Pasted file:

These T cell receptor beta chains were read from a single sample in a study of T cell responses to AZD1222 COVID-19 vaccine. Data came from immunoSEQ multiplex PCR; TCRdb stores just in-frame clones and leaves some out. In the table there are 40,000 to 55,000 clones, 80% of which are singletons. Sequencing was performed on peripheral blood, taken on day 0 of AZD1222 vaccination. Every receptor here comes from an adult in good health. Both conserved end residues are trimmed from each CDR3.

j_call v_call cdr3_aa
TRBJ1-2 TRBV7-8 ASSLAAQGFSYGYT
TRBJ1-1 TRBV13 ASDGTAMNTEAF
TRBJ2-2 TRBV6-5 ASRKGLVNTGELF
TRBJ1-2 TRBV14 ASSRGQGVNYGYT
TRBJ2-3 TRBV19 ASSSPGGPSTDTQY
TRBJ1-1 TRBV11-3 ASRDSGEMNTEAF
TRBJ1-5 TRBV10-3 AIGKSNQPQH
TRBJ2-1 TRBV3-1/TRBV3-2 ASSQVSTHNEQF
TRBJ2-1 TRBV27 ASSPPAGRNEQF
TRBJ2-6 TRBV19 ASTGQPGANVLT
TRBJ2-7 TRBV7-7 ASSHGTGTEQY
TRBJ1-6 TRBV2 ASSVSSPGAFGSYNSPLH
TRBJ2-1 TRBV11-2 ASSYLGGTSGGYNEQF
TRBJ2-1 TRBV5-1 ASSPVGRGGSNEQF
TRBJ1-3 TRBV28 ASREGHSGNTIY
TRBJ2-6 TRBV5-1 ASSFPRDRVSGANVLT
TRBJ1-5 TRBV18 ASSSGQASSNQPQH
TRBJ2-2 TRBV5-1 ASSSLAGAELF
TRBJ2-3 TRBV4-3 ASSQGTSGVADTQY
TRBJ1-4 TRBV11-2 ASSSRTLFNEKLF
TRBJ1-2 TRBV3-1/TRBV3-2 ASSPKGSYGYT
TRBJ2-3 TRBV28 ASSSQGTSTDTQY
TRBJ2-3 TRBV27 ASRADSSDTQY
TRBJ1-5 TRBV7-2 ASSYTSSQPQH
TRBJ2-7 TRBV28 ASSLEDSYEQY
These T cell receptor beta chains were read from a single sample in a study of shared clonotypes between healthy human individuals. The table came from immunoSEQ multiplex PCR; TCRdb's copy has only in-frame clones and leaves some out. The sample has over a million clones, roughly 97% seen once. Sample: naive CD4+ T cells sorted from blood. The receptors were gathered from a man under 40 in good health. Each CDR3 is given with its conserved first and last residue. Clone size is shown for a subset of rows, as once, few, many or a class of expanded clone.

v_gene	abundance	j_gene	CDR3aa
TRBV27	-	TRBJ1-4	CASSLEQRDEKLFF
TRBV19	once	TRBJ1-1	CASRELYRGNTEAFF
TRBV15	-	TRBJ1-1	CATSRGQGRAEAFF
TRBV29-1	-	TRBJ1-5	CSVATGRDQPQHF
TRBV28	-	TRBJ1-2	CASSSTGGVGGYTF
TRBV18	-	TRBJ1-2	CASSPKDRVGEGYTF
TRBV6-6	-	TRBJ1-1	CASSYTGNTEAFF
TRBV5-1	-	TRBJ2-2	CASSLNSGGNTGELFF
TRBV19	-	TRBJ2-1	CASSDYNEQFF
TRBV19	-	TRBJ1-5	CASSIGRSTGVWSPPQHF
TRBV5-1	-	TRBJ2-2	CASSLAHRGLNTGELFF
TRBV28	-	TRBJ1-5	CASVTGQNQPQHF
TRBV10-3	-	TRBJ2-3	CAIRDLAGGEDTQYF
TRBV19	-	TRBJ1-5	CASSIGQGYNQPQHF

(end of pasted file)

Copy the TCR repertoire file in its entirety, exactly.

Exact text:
These T cell receptor beta chains were read from a single sample in a study of T cell responses to AZD1222 COVID-19 vaccine. Data came from immunoSEQ multiplex PCR; TCRdb stores just in-frame clones and leaves some out. In the table there are 40,000 to 55,000 clones, 80% of which are singletons. Sequencing was performed on peripheral blood, taken on day 0 of AZD1222 vaccination. Every receptor here comes from an adult in good health. Both conserved end residues are trimmed from each CDR3.

j_call v_call cdr3_aa
TRBJ1-2 TRBV7-8 ASSLAAQGFSYGYT
TRBJ1-1 TRBV13 ASDGTAMNTEAF
TRBJ2-2 TRBV6-5 ASRKGLVNTGELF
TRBJ1-2 TRBV14 ASSRGQGVNYGYT
TRBJ2-3 TRBV19 ASSSPGGPSTDTQY
TRBJ1-1 TRBV11-3 ASRDSGEMNTEAF
TRBJ1-5 TRBV10-3 AIGKSNQPQH
TRBJ2-1 TRBV3-1/TRBV3-2 ASSQVSTHNEQF
TRBJ2-1 TRBV27 ASSPPAGRNEQF
TRBJ2-6 TRBV19 ASTGQPGANVLT
TRBJ2-7 TRBV7-7 ASSHGTGTEQY
TRBJ1-6 TRBV2 ASSVSSPGAFGSYNSPLH
TRBJ2-1 TRBV11-2 ASSYLGGTSGGYNEQF
TRBJ2-1 TRBV5-1 ASSPVGRGGSNEQF
TRBJ1-3 TRBV28 ASREGHSGNTIY
TRBJ2-6 TRBV5-1 ASSFPRDRVSGANVLT
TRBJ1-5 TRBV18 ASSSGQASSNQPQH
TRBJ2-2 TRBV5-1 ASSSLAGAELF
TRBJ2-3 TRBV4-3 ASSQGTSGVADTQY
TRBJ1-4 TRBV11-2 ASSSRTLFNEKLF
TRBJ1-2 TRBV3-1/TRBV3-2 ASSPKGSYGYT
TRBJ2-3 TRBV28 ASSSQGTSTDTQY
TRBJ2-3 TRBV27 ASRADSSDTQY
TRBJ1-5 TRBV7-2 ASSYTSSQPQH
TRBJ2-7 TRBV28 ASSLEDSYEQY
These T cell receptor beta chains were read from a single sample in a study of shared clonotypes between healthy human individuals. The table came from immunoSEQ multiplex PCR; TCRdb's copy has only in-frame clones and leaves some out. The sample has over a million clones, roughly 97% seen once. Sample: naive CD4+ T cells sorted from blood. The receptors were gathered from a man under 40 in good health. Each CDR3 is given with its conserved first and last residue. Clone size is shown for a subset of rows, as once, few, many or a class of expanded clone.

v_gene	abundance	j_gene	CDR3aa
TRBV27	-	TRBJ1-4	CASSLEQRDEKLFF
TRBV19	once	TRBJ1-1	CASRELYRGNTEAFF
TRBV15	-	TRBJ1-1	CATSRGQGRAEAFF
TRBV29-1	-	TRBJ1-5	CSVATGRDQPQHF
TRBV28	-	TRBJ1-2	CASSSTGGVGGYTF
TRBV18	-	TRBJ1-2	CASSPKDRVGEGYTF
TRBV6-6	-	TRBJ1-1	CASSYTGNTEAFF
TRBV5-1	-	TRBJ2-2	CASSLNSGGNTGELFF
TRBV19	-	TRBJ2-1	CASSDYNEQFF
TRBV19	-	TRBJ1-5	CASSIGRSTGVWSPPQHF
TRBV5-1	-	TRBJ2-2	CASSLAHRGLNTGELFF
TRBV28	-	TRBJ1-5	CASVTGQNQPQHF
TRBV10-3	-	TRBJ2-3	CAIRDLAGGEDTQYF
TRBV19	-	TRBJ1-5	CASSIGQGYNQPQHF